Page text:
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Sanofi and Regeneron Find Dupixent Effective in the Treatment of Moderate-to-Severe Atopic Dermatitis


Positive data from two Phase 3 clinical trials that show Dupixent (dupilumab) is effective in the treatment of moderate-to-severe atopic dermatitis was announced at the 25th European Academy of Dermatology and Venereology Congress in Vienna, Austria.

On Saturday, October 1, during a late-breaking session at the European Academy of Dermatology and Venereology (EADV) Congress in Vienna, Austria, Sanofi and Regeneron announced positive data from two Phase 3 clinical trials that support Dupixent (dupilumab) as effective in the treatment of moderate-to-severe atopic dermatitis (AD). The studies were published in The New England Journal of Medicine, and their findings were shared with an eager audience.

The data come from LIBERTY AD SOLO 1 and SOLO 2, two identical, placebo-controlled Phase 3 studies that measured the extent and severity of AD in affected patients. Patients enrolled were at least 18 years of age and had moderate-to-severe AD with a score of at least 3 (moderate) or 4 (severe) based on the Investigator’s Global Assessment (IGA), for which topical treatments were inadequate. Patients were given either Dupixent 300 mg or placebo via subcutaneous injection for 16 weeks; those who received the drug took it either weekly, or every other week in with matching placebo during the off weeks.

The SOLO 1 and SOLO 2 clinical trials indicated 2 primary endpoints:

  • The proportion of patients with an IGA score of 0 (clear) to 1 (almost clear) and a reduction from baseline of at least 2 points in week 16; and
  • The proportion of patients who had a reduction from baseline at week 16 of at least 75% on the Eczema Area and Severity Index (EASI-75) (A key secondary in the US; a coprimary end point in Japan and the EU).

Results were encouraging. At 16 weeks for SOLO 1 and SOLO 2, 37% and 36%,


of patients who received Dupixent 300 mg weekly, and 38% and 36% of those who received it every 2 weeks, achieved clearing or near-clearing of skin according to the IGA scale. (Compared to 10% and 8% with placebo.) In addition, 52% and 48% of patients on the weekly dose, and 51% and 44% of those on the bi-weekly dose, showed a 75% or greater reduction in their EASI-75 score. (Compared to 15% and 12% with placebo.)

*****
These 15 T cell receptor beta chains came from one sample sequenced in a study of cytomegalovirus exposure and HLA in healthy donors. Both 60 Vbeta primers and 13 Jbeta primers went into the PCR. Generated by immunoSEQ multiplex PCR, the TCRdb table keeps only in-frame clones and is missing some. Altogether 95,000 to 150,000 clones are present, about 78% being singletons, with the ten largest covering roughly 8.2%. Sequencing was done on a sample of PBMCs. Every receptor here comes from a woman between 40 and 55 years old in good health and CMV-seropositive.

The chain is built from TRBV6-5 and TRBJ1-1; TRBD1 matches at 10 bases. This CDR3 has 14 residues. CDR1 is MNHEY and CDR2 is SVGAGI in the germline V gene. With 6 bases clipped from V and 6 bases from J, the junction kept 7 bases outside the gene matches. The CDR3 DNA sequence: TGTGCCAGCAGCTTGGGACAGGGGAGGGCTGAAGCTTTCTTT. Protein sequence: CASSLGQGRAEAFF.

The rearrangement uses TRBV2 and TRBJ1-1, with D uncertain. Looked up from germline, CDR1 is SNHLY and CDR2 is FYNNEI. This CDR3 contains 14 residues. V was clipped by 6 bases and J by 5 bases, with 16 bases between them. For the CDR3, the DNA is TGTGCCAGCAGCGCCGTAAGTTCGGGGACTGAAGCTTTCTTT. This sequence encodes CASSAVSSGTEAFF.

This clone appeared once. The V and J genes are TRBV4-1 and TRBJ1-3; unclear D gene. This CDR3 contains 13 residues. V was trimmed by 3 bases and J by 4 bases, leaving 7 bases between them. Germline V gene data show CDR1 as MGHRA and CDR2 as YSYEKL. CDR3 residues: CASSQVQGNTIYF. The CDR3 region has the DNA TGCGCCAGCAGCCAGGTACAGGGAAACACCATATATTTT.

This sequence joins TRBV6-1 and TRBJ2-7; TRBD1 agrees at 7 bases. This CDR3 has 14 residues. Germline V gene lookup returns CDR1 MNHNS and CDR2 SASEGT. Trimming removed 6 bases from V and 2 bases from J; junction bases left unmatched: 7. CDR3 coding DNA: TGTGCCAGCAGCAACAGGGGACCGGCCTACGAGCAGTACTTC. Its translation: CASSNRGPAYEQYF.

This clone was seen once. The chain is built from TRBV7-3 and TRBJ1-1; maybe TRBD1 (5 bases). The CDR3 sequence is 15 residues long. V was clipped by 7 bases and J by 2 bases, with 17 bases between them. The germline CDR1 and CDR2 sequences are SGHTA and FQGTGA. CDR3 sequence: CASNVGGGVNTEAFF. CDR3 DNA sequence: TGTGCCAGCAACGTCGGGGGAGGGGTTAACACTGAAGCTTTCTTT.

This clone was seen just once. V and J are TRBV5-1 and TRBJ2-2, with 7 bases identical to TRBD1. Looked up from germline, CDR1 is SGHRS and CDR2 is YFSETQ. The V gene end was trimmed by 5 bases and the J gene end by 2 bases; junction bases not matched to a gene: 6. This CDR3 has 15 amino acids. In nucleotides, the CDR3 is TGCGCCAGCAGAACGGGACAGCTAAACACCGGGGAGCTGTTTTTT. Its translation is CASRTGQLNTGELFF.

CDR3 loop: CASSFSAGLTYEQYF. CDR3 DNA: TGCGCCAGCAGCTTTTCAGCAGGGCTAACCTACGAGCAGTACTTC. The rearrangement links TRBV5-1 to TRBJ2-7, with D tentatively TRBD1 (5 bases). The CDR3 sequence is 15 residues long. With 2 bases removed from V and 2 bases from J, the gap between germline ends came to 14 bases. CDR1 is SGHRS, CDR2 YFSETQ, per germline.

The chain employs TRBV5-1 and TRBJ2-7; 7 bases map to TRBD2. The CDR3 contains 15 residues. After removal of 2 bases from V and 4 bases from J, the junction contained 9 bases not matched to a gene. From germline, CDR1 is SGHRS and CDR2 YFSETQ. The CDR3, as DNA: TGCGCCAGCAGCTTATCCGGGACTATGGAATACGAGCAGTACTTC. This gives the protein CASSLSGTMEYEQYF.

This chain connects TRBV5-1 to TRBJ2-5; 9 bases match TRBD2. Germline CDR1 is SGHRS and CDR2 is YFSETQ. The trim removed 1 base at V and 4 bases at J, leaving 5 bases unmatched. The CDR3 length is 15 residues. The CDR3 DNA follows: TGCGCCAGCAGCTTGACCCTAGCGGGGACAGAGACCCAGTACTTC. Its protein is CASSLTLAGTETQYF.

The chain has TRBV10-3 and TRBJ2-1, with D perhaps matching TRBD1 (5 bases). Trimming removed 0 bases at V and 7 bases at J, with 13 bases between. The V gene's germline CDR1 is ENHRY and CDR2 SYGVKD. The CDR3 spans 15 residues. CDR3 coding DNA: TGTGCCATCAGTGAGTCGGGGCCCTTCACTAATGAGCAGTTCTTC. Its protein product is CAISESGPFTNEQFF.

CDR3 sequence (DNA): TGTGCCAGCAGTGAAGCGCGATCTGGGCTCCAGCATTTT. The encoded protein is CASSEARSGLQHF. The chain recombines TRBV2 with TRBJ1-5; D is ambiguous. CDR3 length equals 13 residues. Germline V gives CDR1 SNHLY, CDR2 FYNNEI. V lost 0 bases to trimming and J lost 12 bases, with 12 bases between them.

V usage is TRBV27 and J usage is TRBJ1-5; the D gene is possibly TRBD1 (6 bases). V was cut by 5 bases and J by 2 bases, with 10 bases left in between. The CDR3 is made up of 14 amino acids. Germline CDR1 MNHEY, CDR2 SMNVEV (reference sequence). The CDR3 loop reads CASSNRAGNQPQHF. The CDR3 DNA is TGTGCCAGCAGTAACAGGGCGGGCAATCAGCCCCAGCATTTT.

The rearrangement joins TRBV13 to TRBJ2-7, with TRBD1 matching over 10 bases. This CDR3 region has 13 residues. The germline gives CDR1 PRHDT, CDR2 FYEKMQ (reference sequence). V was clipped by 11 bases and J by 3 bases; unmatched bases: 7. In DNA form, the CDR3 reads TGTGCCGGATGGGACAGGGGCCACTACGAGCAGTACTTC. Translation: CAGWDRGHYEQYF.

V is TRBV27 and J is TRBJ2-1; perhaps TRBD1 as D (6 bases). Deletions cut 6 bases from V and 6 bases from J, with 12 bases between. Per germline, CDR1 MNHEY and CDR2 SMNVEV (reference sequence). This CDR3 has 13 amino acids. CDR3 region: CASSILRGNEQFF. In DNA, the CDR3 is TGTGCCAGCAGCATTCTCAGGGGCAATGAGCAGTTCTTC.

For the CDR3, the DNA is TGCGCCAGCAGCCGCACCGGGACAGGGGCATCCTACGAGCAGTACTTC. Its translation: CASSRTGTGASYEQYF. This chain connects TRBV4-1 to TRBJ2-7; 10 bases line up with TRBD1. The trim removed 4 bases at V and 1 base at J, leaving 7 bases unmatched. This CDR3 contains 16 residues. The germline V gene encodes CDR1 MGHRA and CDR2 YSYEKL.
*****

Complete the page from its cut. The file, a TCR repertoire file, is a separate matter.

The studies also revealed positive results for secondary endpoints, including patient-reported reductions in the severity of itching, and significant reductions in scores on both the Hospital Anxiety and Depression Scale, and the Dermatology Life Quality Index.

Adverse events were also reported and were comparable between Dupixent groups and placebo groups, indicating no significant risks associated with the drug. The most common adverse events found in the Dupixent groups were injection site reactions and conjunctivitis.

The FDA gave Dupixent priority review with a target action of March 29, 2017. If approved, Dupixent will be commercially available by Regeneron and Sanofi Genzyme, the specialty care unit of Sanofi. According to an industry press release, the company is confident that “these results support the growing body of evidence for Dupixent as a potential new treatment option for patients with moderate-to-severe atopic dermatitis who are struggling to control their disease.”

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